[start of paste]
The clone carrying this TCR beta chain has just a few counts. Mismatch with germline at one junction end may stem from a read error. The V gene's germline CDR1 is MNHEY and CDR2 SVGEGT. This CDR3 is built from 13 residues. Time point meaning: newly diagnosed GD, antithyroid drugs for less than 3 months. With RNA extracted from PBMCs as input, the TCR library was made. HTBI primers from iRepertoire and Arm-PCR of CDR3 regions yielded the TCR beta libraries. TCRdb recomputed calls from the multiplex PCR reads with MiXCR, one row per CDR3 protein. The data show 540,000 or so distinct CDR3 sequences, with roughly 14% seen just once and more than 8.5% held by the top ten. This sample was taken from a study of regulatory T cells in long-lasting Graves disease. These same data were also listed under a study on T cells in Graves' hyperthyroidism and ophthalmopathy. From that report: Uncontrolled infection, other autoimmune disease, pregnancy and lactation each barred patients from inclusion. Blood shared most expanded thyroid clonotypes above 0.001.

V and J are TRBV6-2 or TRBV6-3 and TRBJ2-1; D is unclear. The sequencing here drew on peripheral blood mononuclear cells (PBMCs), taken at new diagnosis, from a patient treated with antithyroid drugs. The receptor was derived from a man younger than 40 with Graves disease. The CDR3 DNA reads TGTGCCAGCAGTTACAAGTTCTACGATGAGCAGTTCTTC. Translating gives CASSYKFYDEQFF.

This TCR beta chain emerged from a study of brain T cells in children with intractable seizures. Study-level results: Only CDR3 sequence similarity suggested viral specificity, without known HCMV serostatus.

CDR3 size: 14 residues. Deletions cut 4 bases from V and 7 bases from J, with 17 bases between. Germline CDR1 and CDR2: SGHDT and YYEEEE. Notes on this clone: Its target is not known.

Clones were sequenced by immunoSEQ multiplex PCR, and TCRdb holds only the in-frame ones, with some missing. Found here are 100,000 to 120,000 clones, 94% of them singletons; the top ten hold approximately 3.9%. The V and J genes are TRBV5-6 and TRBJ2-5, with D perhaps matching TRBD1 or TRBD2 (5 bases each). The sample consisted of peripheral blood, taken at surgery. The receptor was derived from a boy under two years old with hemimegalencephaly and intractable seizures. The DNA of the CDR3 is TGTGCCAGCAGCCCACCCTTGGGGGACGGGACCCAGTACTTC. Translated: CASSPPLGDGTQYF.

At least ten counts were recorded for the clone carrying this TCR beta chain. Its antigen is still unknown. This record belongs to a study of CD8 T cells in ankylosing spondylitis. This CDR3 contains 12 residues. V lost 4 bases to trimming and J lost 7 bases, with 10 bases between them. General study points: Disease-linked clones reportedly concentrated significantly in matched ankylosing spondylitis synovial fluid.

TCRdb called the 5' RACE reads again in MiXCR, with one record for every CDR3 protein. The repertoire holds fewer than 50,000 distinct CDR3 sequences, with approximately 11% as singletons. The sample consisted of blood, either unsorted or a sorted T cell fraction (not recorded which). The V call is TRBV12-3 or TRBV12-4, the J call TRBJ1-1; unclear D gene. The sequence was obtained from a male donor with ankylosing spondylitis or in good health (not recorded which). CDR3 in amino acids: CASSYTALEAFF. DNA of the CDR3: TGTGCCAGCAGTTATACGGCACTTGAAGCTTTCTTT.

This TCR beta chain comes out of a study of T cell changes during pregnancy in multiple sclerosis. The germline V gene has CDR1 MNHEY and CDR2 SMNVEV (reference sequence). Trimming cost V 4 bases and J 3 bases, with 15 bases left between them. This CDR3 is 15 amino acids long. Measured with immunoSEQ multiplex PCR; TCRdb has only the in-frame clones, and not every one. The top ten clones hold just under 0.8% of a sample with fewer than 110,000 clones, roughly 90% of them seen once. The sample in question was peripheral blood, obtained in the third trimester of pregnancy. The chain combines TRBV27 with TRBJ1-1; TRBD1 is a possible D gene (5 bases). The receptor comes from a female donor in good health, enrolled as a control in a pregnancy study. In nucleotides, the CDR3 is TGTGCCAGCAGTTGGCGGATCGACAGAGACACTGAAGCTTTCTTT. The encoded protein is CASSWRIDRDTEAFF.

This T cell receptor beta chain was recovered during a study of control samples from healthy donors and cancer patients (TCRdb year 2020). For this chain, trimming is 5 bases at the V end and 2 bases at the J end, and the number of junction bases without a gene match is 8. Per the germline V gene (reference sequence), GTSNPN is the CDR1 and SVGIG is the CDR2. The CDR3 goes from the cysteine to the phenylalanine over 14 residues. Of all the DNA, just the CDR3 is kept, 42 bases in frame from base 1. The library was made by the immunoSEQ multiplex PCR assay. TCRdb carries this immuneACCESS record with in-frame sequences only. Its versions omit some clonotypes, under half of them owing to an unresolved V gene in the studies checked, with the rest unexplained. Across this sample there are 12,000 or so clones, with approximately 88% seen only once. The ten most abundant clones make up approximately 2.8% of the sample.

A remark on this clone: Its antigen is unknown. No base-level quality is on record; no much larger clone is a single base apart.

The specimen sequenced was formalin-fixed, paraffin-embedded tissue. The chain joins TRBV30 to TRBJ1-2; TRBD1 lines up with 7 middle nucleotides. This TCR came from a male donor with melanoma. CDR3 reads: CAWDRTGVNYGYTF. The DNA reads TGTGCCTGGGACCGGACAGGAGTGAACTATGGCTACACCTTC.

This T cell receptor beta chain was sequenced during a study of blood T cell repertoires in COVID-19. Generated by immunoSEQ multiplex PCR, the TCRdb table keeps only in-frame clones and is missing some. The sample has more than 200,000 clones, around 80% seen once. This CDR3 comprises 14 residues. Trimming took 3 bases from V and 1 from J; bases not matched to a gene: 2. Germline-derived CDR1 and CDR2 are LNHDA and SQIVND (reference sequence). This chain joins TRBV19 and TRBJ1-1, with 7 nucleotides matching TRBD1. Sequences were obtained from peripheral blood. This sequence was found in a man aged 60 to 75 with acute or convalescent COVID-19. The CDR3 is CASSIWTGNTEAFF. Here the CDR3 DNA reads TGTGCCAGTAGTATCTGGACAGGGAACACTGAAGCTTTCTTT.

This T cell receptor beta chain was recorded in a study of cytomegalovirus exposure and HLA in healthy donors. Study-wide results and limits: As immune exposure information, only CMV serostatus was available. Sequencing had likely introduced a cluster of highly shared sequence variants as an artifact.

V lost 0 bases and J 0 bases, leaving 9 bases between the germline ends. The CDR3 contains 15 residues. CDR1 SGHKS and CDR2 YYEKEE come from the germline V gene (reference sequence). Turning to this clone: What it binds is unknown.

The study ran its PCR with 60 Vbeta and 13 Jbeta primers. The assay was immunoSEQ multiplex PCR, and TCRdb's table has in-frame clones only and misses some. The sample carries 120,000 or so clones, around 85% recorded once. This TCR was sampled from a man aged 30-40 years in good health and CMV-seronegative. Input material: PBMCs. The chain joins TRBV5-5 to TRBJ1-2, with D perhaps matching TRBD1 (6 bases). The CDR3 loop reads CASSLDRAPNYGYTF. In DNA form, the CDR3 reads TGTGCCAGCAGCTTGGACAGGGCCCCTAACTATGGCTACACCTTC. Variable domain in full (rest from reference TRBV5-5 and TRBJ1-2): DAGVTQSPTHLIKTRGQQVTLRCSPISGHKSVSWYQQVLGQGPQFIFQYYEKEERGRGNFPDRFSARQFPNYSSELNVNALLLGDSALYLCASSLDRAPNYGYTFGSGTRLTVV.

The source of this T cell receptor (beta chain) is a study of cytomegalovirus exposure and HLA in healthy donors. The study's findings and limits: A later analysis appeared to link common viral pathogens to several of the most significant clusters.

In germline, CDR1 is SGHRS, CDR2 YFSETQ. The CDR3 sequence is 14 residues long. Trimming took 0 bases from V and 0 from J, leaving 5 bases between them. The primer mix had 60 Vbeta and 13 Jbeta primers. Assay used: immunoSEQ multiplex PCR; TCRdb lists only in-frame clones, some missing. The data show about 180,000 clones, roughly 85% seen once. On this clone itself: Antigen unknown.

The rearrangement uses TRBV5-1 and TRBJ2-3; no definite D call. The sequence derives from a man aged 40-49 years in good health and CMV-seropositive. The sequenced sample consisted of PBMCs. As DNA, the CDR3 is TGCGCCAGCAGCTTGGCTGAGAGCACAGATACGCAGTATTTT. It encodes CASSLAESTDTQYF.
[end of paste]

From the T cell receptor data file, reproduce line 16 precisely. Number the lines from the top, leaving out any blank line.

The source of this T cell receptor (beta chain) is a study of cytomegalovirus exposure and HLA in healthy donors. The study's findings and limits: A later analysis appeared to link common viral pathogens to several of the most significant clusters.